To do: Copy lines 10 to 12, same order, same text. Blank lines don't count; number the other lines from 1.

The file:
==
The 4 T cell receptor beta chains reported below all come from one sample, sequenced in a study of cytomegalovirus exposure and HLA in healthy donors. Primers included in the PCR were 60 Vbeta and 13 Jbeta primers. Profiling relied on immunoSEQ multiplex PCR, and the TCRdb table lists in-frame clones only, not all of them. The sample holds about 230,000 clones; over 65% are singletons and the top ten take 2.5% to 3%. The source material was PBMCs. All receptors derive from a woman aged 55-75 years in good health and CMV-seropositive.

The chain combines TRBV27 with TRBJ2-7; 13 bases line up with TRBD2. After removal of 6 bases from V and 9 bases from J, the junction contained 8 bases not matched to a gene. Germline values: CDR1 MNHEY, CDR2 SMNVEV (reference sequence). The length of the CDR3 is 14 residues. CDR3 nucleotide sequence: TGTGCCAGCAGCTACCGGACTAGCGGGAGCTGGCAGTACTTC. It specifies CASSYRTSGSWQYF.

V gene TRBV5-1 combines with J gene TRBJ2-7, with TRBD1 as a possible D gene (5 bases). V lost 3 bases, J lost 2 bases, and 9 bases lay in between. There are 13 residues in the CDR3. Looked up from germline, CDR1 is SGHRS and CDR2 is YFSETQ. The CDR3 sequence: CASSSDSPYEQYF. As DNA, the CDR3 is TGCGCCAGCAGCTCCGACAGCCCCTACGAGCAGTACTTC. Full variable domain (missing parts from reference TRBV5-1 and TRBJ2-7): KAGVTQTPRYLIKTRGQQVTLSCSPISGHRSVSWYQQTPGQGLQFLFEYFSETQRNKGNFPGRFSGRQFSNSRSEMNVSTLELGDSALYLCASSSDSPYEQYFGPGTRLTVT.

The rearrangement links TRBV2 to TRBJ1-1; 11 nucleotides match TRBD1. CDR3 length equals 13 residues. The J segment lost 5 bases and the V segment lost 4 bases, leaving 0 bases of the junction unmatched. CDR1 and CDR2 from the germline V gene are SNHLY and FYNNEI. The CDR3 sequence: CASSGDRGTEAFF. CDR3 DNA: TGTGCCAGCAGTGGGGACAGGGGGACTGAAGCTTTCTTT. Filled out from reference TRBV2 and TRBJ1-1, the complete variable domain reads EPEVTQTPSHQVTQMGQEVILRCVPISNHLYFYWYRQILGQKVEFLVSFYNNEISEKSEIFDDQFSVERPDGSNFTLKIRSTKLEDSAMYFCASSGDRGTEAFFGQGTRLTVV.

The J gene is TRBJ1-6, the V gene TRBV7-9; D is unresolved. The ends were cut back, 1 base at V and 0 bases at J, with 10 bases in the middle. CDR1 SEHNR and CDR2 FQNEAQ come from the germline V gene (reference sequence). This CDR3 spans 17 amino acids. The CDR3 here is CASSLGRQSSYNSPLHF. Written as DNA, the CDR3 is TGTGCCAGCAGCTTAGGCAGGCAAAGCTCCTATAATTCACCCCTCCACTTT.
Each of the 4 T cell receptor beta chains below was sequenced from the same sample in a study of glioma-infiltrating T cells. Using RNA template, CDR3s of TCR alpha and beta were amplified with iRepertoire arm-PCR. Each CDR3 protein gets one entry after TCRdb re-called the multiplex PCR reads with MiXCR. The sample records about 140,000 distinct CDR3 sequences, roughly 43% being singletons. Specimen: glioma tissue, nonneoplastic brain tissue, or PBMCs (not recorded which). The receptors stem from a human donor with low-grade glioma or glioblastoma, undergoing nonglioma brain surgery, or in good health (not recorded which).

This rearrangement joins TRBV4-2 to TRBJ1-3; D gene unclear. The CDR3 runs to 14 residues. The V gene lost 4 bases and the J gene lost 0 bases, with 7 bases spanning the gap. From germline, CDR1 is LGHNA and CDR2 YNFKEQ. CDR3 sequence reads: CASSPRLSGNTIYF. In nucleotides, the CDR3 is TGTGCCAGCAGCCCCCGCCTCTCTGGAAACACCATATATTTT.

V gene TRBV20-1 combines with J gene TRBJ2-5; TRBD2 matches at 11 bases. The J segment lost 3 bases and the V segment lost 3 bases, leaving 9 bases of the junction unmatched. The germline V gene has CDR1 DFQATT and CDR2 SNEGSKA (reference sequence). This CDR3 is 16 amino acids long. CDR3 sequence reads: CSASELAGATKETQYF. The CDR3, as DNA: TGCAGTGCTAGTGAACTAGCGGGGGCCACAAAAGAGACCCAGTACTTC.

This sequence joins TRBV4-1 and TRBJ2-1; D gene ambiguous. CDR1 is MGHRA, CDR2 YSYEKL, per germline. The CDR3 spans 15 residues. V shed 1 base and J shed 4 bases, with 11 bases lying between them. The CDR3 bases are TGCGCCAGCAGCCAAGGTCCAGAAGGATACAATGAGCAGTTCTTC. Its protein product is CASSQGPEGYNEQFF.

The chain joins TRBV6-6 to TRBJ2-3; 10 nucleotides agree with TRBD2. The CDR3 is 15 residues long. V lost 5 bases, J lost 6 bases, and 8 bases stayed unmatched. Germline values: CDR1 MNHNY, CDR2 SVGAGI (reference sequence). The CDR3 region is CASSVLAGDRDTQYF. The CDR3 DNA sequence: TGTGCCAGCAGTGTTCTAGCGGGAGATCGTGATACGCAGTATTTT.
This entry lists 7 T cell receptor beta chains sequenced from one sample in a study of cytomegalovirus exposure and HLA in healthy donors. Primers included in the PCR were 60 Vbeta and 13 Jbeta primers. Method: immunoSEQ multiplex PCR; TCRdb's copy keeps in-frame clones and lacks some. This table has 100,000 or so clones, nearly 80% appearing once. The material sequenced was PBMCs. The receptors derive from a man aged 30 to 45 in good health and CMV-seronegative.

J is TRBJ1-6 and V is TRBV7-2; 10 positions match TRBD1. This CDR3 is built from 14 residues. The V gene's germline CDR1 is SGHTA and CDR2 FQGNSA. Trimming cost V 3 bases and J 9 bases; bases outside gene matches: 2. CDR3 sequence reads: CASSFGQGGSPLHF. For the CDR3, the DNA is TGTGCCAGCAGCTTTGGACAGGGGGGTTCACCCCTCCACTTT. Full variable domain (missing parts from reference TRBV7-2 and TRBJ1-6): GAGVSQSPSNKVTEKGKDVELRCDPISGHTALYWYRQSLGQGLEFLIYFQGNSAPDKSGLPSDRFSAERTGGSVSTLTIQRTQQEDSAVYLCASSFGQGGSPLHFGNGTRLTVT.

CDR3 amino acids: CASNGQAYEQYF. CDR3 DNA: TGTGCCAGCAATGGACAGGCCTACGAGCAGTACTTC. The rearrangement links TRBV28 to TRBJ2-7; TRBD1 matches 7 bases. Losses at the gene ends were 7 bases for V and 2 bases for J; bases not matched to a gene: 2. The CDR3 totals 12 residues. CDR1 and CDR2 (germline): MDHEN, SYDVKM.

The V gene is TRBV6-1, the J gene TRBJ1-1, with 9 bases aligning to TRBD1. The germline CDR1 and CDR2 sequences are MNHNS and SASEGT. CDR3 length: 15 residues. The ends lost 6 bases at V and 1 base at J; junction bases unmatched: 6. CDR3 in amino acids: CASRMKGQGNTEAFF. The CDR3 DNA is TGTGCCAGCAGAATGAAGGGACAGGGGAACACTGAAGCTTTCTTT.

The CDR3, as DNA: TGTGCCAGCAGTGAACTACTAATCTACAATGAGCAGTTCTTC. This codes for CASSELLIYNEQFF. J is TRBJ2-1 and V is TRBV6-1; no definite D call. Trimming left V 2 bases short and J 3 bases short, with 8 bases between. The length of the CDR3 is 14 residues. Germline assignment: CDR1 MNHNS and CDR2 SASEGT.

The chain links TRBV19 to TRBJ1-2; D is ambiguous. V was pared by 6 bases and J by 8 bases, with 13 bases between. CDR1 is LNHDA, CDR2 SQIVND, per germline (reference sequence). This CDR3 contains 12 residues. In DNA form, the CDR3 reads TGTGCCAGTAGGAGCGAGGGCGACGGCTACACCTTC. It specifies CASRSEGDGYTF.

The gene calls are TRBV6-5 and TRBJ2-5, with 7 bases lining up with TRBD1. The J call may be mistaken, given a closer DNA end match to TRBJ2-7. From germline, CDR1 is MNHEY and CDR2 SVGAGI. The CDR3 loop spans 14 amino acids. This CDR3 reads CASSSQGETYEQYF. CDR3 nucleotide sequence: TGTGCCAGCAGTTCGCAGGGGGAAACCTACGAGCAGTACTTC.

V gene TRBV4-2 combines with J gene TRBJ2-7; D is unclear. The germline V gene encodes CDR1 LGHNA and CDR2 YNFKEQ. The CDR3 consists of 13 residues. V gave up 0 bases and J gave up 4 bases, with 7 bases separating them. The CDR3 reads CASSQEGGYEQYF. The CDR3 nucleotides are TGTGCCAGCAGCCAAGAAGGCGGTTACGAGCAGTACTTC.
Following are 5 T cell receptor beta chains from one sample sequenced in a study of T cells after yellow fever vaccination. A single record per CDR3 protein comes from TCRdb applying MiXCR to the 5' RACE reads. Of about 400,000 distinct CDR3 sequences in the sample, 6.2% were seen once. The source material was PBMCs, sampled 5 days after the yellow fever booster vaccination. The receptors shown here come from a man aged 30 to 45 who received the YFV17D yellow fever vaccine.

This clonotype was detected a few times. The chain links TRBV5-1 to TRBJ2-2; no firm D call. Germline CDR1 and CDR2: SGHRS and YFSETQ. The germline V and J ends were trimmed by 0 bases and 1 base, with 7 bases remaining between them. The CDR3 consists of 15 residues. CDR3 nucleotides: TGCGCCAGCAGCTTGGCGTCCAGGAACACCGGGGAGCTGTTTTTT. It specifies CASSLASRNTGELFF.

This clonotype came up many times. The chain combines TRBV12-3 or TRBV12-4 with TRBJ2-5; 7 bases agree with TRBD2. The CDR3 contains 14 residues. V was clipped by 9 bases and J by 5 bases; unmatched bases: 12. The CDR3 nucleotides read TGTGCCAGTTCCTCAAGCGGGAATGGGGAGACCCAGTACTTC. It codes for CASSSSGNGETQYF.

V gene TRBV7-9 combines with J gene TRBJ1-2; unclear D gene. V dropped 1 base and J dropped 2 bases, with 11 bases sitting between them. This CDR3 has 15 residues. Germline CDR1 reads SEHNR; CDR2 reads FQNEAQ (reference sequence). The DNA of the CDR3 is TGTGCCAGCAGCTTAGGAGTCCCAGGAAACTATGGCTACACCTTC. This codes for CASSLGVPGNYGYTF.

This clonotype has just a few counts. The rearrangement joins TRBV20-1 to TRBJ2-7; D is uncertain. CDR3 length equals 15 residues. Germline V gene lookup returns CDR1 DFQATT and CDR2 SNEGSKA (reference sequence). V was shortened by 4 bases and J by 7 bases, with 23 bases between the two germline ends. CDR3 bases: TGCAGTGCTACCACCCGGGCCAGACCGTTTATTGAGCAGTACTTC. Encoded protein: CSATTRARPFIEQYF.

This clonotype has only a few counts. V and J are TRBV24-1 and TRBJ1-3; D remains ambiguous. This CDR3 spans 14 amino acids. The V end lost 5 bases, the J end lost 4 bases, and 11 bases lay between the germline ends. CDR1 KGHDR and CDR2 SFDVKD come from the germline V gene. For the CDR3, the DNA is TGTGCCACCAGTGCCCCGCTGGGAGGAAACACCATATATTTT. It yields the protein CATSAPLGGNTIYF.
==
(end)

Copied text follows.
The chain joins TRBV6-6 to TRBJ2-3; 10 nucleotides agree with TRBD2. The CDR3 is 15 residues long. V lost 5 bases, J lost 6 bases, and 8 bases stayed unmatched. Germline values: CDR1 MNHNY, CDR2 SVGAGI (reference sequence). The CDR3 region is CASSVLAGDRDTQYF. The CDR3 DNA sequence: TGTGCCAGCAGTGTTCTAGCGGGAGATCGTGATACGCAGTATTTT.
This entry lists 7 T cell receptor beta chains sequenced from one sample in a study of cytomegalovirus exposure and HLA in healthy donors. Primers included in the PCR were 60 Vbeta and 13 Jbeta primers. Method: immunoSEQ multiplex PCR; TCRdb's copy keeps in-frame clones and lacks some. This table has 100,000 or so clones, nearly 80% appearing once. The material sequenced was PBMCs. The receptors derive from a man aged 30 to 45 in good health and CMV-seronegative.

J is TRBJ1-6 and V is TRBV7-2; 10 positions match TRBD1. This CDR3 is built from 14 residues. The V gene's germline CDR1 is SGHTA and CDR2 FQGNSA. Trimming cost V 3 bases and J 9 bases; bases outside gene matches: 2. CDR3 sequence reads: CASSFGQGGSPLHF. For the CDR3, the DNA is TGTGCCAGCAGCTTTGGACAGGGGGGTTCACCCCTCCACTTT. Full variable domain (missing parts from reference TRBV7-2 and TRBJ1-6): GAGVSQSPSNKVTEKGKDVELRCDPISGHTALYWYRQSLGQGLEFLIYFQGNSAPDKSGLPSDRFSAERTGGSVSTLTIQRTQQEDSAVYLCASSFGQGGSPLHFGNGTRLTVT.